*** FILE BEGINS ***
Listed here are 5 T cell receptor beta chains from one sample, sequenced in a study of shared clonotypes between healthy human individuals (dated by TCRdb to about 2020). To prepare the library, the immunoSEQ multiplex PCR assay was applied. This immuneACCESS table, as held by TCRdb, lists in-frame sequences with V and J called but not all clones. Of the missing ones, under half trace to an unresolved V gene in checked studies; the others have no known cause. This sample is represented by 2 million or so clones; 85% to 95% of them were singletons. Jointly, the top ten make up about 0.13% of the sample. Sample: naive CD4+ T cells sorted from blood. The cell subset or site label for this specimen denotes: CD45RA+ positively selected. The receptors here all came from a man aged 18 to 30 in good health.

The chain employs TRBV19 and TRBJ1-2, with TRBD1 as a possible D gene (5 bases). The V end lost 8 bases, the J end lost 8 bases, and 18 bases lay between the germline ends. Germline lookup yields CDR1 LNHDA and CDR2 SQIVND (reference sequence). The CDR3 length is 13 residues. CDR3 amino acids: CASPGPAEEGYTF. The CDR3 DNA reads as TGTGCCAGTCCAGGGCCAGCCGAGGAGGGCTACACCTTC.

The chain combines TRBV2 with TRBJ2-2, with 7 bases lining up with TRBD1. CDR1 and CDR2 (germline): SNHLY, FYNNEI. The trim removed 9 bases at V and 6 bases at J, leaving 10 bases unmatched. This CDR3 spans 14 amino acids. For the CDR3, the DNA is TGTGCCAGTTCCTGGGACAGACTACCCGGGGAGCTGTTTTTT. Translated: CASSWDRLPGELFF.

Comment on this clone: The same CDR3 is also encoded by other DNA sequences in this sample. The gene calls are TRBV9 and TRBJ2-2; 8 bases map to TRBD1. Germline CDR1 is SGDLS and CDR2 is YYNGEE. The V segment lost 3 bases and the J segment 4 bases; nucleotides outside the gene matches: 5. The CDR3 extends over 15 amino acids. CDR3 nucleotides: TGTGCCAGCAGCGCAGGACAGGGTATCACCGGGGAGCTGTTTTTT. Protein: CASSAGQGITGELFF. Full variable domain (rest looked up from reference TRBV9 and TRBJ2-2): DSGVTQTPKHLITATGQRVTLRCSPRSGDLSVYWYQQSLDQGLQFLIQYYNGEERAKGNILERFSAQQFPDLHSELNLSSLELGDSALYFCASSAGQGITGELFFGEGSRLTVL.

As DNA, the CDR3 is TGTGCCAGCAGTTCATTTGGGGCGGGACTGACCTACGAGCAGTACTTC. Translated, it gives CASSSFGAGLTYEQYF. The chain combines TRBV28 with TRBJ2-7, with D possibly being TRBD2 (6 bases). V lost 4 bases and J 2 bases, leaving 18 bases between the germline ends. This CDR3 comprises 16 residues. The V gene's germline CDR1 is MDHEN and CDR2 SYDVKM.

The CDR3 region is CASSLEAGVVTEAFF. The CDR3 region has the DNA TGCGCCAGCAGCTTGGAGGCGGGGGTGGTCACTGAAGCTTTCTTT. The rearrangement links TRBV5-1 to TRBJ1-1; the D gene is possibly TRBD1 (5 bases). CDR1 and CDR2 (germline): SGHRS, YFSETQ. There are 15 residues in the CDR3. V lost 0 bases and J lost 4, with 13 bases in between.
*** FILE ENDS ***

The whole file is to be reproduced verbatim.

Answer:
Listed here are 5 T cell receptor beta chains from one sample, sequenced in a study of shared clonotypes between healthy human individuals (dated by TCRdb to about 2020). To prepare the library, the immunoSEQ multiplex PCR assay was applied. This immuneACCESS table, as held by TCRdb, lists in-frame sequences with V and J called but not all clones. Of the missing ones, under half trace to an unresolved V gene in checked studies; the others have no known cause. This sample is represented by 2 million or so clones; 85% to 95% of them were singletons. Jointly, the top ten make up about 0.13% of the sample. Sample: naive CD4+ T cells sorted from blood. The cell subset or site label for this specimen denotes: CD45RA+ positively selected. The receptors here all came from a man aged 18 to 30 in good health.

The chain employs TRBV19 and TRBJ1-2, with TRBD1 as a possible D gene (5 bases). The V end lost 8 bases, the J end lost 8 bases, and 18 bases lay between the germline ends. Germline lookup yields CDR1 LNHDA and CDR2 SQIVND (reference sequence). The CDR3 length is 13 residues. CDR3 amino acids: CASPGPAEEGYTF. The CDR3 DNA reads as TGTGCCAGTCCAGGGCCAGCCGAGGAGGGCTACACCTTC.

The chain combines TRBV2 with TRBJ2-2, with 7 bases lining up with TRBD1. CDR1 and CDR2 (germline): SNHLY, FYNNEI. The trim removed 9 bases at V and 6 bases at J, leaving 10 bases unmatched. This CDR3 spans 14 amino acids. For the CDR3, the DNA is TGTGCCAGTTCCTGGGACAGACTACCCGGGGAGCTGTTTTTT. Translated: CASSWDRLPGELFF.

Comment on this clone: The same CDR3 is also encoded by other DNA sequences in this sample. The gene calls are TRBV9 and TRBJ2-2; 8 bases map to TRBD1. Germline CDR1 is SGDLS and CDR2 is YYNGEE. The V segment lost 3 bases and the J segment 4 bases; nucleotides outside the gene matches: 5. The CDR3 extends over 15 amino acids. CDR3 nucleotides: TGTGCCAGCAGCGCAGGACAGGGTATCACCGGGGAGCTGTTTTTT. Protein: CASSAGQGITGELFF. Full variable domain (rest looked up from reference TRBV9 and TRBJ2-2): DSGVTQTPKHLITATGQRVTLRCSPRSGDLSVYWYQQSLDQGLQFLIQYYNGEERAKGNILERFSAQQFPDLHSELNLSSLELGDSALYFCASSAGQGITGELFFGEGSRLTVL.

As DNA, the CDR3 is TGTGCCAGCAGTTCATTTGGGGCGGGACTGACCTACGAGCAGTACTTC. Translated, it gives CASSSFGAGLTYEQYF. The chain combines TRBV28 with TRBJ2-7, with D possibly being TRBD2 (6 bases). V lost 4 bases and J 2 bases, leaving 18 bases between the germline ends. This CDR3 comprises 16 residues. The V gene's germline CDR1 is MDHEN and CDR2 SYDVKM.

The CDR3 region is CASSLEAGVVTEAFF. The CDR3 region has the DNA TGCGCCAGCAGCTTGGAGGCGGGGGTGGTCACTGAAGCTTTCTTT. The rearrangement links TRBV5-1 to TRBJ1-1; the D gene is possibly TRBD1 (5 bases). CDR1 and CDR2 (germline): SGHRS, YFSETQ. There are 15 residues in the CDR3. V lost 0 bases and J lost 4, with 13 bases in between.